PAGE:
It's not perfect, but the new federal food-labeling law that made it to grocery shelves last week arms shoppers with more information about where their food comes from.
The country-of-origin labeling provision -- called COOL -- requires grocers nationwide to disclose the source of many unprocessed foods. The labels, required for fish and shellfish since 2005, have been expanded to include fresh meat, ground beef, pork, chicken, lamb and goat, as well as unprocessed nuts, fruits and vegetables.
Many Americans aren't aware how international their dinner-table cuisine has been, but now they'll know whether the tomatoes are from Mexico or Florida, the roast beef from Australia or Iowa and the olives from Greece or California. Shoppers who like to support local producers will be able to stock their larders based on better information. And they'll be better able to avoid products when problems crop up, such as the E. coli linked to California spinach and the mad cow outbreak in British cattle.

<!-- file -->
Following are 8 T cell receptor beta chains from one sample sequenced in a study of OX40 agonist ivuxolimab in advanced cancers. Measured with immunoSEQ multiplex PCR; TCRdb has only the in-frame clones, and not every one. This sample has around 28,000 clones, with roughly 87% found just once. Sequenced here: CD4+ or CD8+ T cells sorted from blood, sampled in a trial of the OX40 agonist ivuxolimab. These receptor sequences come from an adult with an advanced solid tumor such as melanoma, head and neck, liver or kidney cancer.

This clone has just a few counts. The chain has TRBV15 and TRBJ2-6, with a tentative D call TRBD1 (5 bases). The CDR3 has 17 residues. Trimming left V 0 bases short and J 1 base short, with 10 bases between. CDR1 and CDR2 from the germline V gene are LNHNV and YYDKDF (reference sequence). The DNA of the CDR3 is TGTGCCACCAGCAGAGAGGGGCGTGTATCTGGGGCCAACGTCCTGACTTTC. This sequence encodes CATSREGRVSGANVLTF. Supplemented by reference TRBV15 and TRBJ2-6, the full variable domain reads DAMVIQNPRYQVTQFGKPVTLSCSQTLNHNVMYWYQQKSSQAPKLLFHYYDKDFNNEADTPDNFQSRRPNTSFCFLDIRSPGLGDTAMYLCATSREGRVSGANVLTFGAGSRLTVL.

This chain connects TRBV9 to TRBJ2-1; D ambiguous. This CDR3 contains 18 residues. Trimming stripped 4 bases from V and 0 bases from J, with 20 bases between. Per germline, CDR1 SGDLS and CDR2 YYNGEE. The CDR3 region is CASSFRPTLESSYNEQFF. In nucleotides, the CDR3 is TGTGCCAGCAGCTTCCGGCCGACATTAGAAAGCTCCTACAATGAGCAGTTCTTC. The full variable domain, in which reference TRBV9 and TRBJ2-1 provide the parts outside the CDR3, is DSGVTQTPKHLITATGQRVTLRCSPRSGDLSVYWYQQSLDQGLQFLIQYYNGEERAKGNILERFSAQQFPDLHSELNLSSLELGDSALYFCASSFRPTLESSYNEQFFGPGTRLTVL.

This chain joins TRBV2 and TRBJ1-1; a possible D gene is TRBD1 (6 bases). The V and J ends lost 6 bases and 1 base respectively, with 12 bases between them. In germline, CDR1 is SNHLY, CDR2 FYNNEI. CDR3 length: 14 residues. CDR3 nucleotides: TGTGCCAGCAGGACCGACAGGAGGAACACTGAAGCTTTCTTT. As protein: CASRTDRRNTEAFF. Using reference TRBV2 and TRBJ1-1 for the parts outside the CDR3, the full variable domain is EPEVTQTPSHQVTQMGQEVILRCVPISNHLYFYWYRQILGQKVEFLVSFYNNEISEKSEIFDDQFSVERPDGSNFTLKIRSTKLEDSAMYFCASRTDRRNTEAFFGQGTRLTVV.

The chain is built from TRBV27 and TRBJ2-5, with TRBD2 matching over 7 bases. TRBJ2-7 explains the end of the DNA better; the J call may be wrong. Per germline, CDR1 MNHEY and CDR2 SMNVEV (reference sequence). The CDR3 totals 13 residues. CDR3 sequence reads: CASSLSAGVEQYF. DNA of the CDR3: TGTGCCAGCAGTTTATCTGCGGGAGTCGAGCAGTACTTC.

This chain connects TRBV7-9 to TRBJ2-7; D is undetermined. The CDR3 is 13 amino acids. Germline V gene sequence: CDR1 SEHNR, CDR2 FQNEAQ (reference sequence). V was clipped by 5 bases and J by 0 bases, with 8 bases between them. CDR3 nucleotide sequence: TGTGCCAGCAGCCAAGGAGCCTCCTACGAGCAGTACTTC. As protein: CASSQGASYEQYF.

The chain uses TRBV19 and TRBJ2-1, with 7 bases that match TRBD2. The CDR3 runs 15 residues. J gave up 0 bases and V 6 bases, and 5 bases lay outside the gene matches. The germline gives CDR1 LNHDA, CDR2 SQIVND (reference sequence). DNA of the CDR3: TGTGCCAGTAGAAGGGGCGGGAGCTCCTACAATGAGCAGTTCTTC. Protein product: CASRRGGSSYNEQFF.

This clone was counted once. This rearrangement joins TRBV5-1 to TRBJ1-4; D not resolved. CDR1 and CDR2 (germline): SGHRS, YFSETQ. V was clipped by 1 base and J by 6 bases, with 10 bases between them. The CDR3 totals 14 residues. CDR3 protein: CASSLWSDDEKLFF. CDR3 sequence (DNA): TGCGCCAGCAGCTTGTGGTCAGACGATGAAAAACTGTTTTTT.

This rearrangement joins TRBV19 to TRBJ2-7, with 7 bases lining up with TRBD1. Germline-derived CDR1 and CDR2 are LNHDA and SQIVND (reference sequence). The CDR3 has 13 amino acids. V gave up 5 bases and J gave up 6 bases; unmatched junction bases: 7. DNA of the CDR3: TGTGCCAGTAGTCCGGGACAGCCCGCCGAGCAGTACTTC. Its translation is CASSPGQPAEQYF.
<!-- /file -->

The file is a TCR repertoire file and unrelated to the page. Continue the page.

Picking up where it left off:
Unfortunately, the provision included in the 2008 Farm Bill has some kinks in it. The labels will appear on raw pork and chicken, for example, but not ham and fried chicken, raw peanuts but not roasted nuts, and fresh fruit but not fruit salad. In addition, foreign producers fear the labels are a form of protectionism.
We hope the number of products covered will be expanded over time and believe foreign concern will be proved unfounded. But flaws and all, American consumers being able to make more well-informed food choices is way cool.